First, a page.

The Covid-19 Pandemic has had a large impact all around the world. In Uganda, the government reacted quickly by closing the borders, schools, non-essential businesses and banning travel and movement in general. The message was clear: stay home. The impact on youth livelihoods in Northern Uganda as a result of these measures will need to be studied. In terms of our research, the measures arrived as we are in the middle of data collection, and initially it left us scrambling. At first, we waited to see how long the restrictions would last, but as it became increasingly apparent that they are here for a while, we had to try to find a way to collect data in different ways. In Uganda, especially in the rural regions of Hoima and Gulu, it is not practical to move online because most people do not have access to or understanding of webchat platforms such as ZOOM. So, we have returned to our adult education roots, and taken to the radio.
Community Learning Café and on-air data collection
In Gulu, we were on the verge of hosting one of our Community Learning Cafe’s, to capture youth aspirations, challenges, and pathways in VET and we decided to take the Cafe on air. A local grassroots – feminist – community radio station supported by FOWODE (a leading women’s advocacy organization in Uganda with the mission of community development), has a weekly Saturday youth program so we reached out to them. Our research objectives align with the mission of the radio station, and so they have given us a weekly slot on the youth talk show. Radio has been used since its inception as a tool for education. In Canada, the Canadian Broadcasting Corporation used to run degree programs in adult education for example. Neighbours would gather around the kitchens of someone with a radio and participate in classes. They would mail their assignments and questions into their instructors, which would then be addressed in subsequent programs. It was the original MOOC!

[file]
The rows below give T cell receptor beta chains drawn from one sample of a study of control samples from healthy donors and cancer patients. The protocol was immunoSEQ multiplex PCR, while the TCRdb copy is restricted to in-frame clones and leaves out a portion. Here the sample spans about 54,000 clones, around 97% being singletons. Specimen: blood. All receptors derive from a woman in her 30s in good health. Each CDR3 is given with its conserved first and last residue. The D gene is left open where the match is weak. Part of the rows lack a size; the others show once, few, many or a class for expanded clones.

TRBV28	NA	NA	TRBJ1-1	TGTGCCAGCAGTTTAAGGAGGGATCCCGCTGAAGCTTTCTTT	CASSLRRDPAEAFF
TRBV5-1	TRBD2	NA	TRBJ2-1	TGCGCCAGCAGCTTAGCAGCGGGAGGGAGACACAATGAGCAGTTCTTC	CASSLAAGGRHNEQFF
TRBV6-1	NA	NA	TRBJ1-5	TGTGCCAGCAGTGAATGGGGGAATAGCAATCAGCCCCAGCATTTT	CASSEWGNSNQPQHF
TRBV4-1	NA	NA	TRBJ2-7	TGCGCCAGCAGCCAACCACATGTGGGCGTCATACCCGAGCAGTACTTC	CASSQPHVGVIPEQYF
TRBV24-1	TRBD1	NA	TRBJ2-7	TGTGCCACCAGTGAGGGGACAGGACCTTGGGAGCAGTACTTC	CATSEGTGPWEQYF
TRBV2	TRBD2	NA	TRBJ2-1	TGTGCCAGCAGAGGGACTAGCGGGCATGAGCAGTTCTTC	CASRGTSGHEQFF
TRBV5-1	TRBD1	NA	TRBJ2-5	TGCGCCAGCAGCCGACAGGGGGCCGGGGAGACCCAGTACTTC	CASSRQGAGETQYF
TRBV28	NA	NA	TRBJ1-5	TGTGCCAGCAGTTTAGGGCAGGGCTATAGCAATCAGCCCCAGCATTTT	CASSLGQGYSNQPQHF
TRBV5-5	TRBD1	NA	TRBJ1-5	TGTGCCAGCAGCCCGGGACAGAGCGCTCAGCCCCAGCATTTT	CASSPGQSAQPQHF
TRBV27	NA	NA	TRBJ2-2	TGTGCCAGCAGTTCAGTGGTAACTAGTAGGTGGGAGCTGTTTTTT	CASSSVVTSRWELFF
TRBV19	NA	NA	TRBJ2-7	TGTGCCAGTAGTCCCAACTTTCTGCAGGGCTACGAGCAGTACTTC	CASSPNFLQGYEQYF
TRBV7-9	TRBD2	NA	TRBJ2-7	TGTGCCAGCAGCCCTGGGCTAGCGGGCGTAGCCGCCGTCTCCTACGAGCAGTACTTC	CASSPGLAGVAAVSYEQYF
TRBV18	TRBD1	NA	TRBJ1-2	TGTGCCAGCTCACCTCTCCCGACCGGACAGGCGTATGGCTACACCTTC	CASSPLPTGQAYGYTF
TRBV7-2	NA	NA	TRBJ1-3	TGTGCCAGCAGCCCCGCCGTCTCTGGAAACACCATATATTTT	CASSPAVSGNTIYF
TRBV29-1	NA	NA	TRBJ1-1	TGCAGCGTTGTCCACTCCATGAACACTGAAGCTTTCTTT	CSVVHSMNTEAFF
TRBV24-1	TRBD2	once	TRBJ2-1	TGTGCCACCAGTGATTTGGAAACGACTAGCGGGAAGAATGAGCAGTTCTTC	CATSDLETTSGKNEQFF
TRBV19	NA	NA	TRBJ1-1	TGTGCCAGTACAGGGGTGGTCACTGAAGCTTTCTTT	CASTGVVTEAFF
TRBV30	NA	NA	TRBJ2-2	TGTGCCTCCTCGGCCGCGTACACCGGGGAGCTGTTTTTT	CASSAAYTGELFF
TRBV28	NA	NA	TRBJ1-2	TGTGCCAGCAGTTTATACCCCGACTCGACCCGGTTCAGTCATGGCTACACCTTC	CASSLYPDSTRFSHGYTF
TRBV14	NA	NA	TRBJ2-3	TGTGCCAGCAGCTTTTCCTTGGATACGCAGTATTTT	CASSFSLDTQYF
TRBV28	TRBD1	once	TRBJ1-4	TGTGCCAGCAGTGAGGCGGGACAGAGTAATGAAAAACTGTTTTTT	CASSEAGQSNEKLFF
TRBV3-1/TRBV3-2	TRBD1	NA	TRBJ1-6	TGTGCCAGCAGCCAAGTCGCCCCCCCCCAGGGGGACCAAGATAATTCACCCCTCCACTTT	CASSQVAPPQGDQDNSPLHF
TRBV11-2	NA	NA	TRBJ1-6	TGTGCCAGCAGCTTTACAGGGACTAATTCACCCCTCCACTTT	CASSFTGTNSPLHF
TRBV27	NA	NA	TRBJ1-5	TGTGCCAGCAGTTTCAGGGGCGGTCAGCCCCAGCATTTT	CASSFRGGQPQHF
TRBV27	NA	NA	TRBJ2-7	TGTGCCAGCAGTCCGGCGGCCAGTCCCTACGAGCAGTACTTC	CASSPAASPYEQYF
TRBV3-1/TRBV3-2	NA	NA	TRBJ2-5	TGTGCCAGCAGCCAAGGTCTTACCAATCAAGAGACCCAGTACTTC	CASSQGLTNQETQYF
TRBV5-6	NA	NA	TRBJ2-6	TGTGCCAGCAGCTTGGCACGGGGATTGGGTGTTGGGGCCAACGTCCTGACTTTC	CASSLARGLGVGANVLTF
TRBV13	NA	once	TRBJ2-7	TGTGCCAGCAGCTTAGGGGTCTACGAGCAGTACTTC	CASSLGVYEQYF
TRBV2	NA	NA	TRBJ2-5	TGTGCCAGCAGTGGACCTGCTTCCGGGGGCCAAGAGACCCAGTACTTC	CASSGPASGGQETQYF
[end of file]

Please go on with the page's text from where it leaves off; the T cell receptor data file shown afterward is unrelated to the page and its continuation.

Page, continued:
In Uganda, where internet connectivity and access to devices is limited, it is a very practical way of engaging with a broad community. The Uganda Ministry of Education and Sports is in fact using it to deliver content to public school children during the lock down.
So, with some minor adjustments to our community learning cafe’s, VET 4.0 has entered the covid-era world of on-air data collection. It fits well with the participative research process- we present the research questions for the day, provide a guest panel who can speak to their experiences on the topic, and open up a discussion with the callers. In many ways the panelists are participating in a live interview themselves, so while this is not the primary objective, we choose our panelists strategically. In this way we can engage quite a broad audience, and we will be targeting other radio programs to target different VET stakeholders. In subsequent shows we plan on including different formats such as live debates, to further engage the community about VET. We will also invite people to share their stories on Facebook and through WhatsApp.
Thus far we have had one radio show with Speak FM, asking youth to share their professions, aspirations, and pathways in VET. We have yet to see the transcript for the show but based on the rich stories we heard live, we are hopeful and excited for the future shows. COVID or not, this has become an important tool for our case study.
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